Attention-deficit/hyperactivity disorder (ADHD) is a neurodevelopmental disorder that affects both children and adults. It is a chronic disorder characterized by inattention, hyperactivity, and impulsivity. While most people think of ADHD as a childhood disorder, it is estimated that up to 60% of children with ADHD will continue to experience symptoms as adults.
ADHD symptoms in adults can be challenging to diagnose because they often overlap with other mental health conditions such as anxiety and depression. Adults with ADHD may also develop coping mechanisms that mask their symptoms. However, here are some signs and symptoms to look out for:
Inattention is a major symptom of ADHD in adults. Adults with ADHD have trouble staying focused and may easily become distracted by their surroundings. They may also have difficulty completing tasks that require sustained mental effort, such as studying or working on a project. They may frequently lose things, forget appointments, and struggle to manage their time.
Hyperactivity is another common symptom of ADHD in children and adults. While most people think of hyperactivity as physical restlessness, it can manifest in adults as racing thoughts, fidgeting, and a constant need to move or talk. Adults with ADHD may also struggle with sitting still, being easily bored, and engaging in risk-taking behaviors.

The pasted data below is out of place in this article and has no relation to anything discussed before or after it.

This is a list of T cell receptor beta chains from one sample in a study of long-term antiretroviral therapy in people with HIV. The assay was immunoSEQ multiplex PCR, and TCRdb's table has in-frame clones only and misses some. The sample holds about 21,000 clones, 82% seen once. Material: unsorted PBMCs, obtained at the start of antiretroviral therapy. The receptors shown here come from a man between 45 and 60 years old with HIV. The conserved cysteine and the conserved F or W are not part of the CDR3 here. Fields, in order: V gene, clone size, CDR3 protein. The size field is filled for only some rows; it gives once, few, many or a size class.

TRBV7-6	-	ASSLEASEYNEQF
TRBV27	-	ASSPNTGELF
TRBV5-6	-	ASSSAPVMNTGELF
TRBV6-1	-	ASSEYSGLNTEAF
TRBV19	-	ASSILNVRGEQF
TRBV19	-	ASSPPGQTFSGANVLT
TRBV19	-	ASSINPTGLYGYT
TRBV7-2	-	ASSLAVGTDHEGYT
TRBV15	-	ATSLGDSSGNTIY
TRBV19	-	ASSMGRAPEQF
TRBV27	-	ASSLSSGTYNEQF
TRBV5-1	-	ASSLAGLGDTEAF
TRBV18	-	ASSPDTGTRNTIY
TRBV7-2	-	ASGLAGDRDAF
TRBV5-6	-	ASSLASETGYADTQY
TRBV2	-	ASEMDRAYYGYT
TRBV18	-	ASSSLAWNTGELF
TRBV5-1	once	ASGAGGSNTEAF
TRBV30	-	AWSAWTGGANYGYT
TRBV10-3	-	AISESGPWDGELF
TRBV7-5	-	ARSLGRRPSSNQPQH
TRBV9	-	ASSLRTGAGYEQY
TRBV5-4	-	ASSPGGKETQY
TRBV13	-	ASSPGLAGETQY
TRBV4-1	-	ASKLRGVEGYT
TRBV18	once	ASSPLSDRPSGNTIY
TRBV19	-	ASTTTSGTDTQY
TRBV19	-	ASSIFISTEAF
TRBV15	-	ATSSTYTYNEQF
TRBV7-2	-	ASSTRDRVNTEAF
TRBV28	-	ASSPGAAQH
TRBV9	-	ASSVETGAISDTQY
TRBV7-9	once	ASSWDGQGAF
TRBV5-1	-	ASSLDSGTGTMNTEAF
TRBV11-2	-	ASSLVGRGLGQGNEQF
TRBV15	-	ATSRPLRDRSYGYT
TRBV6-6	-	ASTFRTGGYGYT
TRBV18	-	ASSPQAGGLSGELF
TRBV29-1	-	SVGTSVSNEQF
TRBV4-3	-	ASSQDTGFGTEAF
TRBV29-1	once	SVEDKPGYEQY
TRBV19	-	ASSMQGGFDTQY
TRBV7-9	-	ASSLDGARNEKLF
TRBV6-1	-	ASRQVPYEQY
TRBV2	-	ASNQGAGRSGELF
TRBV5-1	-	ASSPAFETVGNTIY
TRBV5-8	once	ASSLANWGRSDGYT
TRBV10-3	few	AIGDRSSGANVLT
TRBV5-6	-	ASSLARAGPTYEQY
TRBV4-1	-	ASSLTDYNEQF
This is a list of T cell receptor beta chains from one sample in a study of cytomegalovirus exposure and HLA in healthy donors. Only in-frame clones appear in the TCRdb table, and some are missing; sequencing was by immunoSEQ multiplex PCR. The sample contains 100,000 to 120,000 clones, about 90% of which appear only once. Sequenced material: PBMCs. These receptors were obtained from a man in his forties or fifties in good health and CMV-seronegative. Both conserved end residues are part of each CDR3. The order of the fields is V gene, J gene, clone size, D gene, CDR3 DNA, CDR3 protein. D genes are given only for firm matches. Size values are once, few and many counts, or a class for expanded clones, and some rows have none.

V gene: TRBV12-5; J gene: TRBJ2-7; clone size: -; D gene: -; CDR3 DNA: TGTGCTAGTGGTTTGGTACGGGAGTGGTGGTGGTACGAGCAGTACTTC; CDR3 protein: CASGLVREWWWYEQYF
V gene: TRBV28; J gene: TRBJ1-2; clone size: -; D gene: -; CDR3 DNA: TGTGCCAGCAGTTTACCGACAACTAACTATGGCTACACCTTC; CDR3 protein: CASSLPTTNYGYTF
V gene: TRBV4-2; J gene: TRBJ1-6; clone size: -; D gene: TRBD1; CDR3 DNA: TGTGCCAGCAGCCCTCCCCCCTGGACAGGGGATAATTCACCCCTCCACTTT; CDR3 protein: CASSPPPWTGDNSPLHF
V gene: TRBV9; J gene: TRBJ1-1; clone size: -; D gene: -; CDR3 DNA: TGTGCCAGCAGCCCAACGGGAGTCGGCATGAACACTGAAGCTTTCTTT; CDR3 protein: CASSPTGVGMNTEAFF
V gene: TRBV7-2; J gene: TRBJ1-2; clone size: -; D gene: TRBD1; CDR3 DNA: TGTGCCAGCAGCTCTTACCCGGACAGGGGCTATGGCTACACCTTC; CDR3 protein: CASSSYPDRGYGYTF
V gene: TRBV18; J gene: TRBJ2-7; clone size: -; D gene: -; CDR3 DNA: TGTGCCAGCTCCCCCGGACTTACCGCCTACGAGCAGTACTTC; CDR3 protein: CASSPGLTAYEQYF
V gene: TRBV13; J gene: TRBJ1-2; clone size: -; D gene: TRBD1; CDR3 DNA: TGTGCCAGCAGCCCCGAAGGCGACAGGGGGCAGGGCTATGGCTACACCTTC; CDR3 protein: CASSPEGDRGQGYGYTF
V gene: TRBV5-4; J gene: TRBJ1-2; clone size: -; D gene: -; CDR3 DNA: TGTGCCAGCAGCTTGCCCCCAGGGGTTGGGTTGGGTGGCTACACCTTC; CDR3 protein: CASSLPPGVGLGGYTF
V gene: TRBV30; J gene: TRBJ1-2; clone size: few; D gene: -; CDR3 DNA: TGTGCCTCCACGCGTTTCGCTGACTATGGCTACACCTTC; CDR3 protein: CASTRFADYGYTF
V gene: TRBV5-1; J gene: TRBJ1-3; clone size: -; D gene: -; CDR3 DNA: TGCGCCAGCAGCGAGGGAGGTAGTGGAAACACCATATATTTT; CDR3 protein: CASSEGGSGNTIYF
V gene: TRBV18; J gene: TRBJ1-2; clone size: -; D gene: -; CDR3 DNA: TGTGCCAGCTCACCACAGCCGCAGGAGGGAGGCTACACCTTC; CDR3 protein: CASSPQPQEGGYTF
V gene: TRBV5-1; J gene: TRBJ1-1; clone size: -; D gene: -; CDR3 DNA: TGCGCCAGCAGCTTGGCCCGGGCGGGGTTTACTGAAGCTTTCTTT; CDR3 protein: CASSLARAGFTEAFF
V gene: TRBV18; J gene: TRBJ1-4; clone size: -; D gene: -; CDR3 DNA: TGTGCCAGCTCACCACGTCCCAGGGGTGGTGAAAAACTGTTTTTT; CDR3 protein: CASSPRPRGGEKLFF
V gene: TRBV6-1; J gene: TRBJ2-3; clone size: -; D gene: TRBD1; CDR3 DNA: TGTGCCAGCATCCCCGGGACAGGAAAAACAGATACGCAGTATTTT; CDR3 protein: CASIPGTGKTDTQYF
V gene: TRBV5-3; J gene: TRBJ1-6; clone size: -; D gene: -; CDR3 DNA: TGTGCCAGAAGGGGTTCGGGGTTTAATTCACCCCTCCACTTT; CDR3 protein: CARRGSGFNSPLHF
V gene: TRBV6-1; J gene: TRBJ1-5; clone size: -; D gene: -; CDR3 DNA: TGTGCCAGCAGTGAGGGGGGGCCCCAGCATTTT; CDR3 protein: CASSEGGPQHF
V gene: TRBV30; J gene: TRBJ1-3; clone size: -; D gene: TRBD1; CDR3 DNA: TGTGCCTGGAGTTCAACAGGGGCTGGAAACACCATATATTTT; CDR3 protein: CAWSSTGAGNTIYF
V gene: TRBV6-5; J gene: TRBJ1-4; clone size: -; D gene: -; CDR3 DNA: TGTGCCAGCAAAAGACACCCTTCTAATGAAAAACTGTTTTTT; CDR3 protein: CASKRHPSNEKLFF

Impulsiveness is a third major symptom of ADHD in adults. Adults with ADHD may struggle with delaying gratification, seeking out immediate rewards, and engaging in impulsive behaviors such as substance abuse and reckless driving. They may also interrupt others and struggle with social cues, leading to social difficulties.
4. Emotional Dysregulation
Emotional dysregulation is also common in adults with ADHD. They may experience intense emotions such as anger, frustration or excitement which can be difficult to control. They may also struggle with regulating their reactions to stress, trauma or anxiety.
Disorganization is also a key feature of ADHD in adults. They may struggle with prioritizing tasks, planning, and scheduling. They tend to miss deadlines, forget appointments or misplace things.
If you or someone you know is experiencing these symptoms, it is important to seek help from a mental health professional. Treatment for ADHD in adults may include medication, psychotherapy, or a combination of both. With the right support and guidance, adults with ADHD can achieve better self-regulation, concentration and improved quality of life.